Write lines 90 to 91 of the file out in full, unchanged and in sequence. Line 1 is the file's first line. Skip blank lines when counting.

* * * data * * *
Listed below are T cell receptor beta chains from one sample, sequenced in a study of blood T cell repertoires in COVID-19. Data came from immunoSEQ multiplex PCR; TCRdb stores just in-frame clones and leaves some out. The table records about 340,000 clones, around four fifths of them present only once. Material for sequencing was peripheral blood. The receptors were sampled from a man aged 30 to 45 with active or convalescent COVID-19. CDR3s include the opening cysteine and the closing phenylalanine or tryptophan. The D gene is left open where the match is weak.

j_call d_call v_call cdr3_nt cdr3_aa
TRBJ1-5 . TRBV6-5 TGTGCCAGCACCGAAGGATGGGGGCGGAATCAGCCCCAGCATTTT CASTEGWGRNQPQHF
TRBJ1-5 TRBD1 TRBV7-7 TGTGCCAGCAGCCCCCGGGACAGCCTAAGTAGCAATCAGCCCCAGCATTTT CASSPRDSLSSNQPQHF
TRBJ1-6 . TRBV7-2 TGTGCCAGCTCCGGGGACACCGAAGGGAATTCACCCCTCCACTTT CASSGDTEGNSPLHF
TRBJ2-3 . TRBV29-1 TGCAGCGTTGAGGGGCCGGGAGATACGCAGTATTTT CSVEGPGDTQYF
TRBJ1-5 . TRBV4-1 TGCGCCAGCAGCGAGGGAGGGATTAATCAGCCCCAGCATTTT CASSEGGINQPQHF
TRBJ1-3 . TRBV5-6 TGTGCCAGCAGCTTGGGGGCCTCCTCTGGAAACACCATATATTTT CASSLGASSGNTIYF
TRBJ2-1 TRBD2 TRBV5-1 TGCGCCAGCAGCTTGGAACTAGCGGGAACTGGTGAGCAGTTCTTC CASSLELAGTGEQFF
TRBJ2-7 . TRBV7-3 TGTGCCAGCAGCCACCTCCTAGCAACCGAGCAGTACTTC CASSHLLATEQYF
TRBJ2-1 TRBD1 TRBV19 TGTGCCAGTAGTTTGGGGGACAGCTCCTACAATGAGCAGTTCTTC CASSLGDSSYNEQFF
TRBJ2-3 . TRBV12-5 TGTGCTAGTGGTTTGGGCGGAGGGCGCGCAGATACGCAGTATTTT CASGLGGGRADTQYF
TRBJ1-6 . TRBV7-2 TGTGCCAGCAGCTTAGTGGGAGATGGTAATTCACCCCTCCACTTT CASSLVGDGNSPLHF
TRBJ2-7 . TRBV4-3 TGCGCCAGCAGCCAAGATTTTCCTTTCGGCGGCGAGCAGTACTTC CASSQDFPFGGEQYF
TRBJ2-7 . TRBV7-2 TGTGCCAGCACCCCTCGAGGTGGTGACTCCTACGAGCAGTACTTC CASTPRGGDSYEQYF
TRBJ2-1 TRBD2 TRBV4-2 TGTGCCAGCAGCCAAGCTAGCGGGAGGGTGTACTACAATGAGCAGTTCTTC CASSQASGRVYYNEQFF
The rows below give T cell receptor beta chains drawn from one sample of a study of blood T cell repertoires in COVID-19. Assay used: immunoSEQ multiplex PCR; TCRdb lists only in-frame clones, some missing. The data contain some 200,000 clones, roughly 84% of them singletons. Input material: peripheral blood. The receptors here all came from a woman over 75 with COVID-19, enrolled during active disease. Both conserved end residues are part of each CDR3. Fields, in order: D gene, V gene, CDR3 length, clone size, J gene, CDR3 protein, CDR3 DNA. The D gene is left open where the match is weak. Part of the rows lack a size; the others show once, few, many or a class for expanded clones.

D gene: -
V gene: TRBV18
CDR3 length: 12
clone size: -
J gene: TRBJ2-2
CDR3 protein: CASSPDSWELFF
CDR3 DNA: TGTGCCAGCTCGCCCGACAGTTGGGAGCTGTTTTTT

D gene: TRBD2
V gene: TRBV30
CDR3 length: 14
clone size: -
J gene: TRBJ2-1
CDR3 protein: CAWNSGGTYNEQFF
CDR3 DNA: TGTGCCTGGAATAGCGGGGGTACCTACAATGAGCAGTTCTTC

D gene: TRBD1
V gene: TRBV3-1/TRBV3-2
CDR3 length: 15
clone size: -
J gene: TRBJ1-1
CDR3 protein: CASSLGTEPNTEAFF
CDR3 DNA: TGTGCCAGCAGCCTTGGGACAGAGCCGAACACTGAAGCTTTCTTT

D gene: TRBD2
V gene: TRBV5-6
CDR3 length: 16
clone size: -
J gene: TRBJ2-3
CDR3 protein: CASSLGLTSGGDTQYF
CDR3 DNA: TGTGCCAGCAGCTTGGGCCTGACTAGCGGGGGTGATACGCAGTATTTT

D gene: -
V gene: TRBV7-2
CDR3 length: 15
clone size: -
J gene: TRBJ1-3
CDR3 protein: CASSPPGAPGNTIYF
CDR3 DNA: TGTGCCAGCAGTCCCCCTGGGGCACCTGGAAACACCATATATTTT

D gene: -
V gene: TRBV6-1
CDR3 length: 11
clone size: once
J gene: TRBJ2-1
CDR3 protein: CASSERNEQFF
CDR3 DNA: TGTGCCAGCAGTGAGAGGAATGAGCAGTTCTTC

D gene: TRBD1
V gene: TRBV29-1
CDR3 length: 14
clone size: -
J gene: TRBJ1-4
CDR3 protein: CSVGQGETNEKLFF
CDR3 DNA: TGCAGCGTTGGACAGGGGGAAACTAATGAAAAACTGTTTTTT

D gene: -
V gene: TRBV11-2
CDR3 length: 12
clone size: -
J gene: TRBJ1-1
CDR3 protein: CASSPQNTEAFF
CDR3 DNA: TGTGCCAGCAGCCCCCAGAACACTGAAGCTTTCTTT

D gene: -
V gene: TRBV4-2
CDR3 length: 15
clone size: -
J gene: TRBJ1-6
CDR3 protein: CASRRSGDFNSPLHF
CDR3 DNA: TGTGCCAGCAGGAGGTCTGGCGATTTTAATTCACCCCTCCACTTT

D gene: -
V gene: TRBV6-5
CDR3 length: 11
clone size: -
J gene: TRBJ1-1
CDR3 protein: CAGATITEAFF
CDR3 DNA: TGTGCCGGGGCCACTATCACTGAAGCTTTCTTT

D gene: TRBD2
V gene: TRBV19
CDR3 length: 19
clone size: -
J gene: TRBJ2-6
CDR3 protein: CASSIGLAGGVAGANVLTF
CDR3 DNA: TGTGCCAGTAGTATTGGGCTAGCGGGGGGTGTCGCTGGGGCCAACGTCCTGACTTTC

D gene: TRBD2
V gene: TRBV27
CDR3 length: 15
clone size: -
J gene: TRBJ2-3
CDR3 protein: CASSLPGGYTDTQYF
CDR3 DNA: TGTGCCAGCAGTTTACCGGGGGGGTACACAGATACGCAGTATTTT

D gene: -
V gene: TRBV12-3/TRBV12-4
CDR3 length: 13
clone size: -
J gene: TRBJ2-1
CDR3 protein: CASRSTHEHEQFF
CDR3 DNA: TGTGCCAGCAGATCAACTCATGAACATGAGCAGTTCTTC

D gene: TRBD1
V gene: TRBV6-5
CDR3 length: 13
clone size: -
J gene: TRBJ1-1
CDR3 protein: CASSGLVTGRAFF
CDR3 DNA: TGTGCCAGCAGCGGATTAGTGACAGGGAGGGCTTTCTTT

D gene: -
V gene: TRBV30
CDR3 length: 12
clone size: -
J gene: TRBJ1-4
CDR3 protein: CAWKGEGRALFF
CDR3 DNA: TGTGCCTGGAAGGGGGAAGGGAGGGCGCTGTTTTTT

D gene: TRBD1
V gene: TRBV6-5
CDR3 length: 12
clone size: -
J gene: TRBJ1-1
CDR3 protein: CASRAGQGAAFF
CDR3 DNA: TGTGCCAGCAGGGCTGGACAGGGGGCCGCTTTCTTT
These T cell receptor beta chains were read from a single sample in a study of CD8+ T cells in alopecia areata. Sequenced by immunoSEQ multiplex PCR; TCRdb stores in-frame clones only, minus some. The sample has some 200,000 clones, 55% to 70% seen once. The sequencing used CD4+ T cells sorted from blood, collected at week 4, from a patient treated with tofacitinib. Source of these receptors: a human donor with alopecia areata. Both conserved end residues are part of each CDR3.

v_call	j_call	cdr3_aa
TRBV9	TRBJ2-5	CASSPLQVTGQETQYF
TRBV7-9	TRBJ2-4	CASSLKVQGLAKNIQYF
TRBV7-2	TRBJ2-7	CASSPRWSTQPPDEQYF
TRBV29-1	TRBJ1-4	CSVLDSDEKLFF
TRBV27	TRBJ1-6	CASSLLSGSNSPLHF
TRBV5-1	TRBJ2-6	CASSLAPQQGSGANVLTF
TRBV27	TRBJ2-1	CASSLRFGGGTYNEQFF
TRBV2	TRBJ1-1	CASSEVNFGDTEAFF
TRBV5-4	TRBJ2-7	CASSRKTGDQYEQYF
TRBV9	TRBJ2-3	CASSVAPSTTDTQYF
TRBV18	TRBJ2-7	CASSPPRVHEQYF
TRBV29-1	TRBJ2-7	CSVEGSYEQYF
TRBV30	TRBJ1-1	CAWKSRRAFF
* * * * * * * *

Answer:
CDR3 length: 19
clone size: -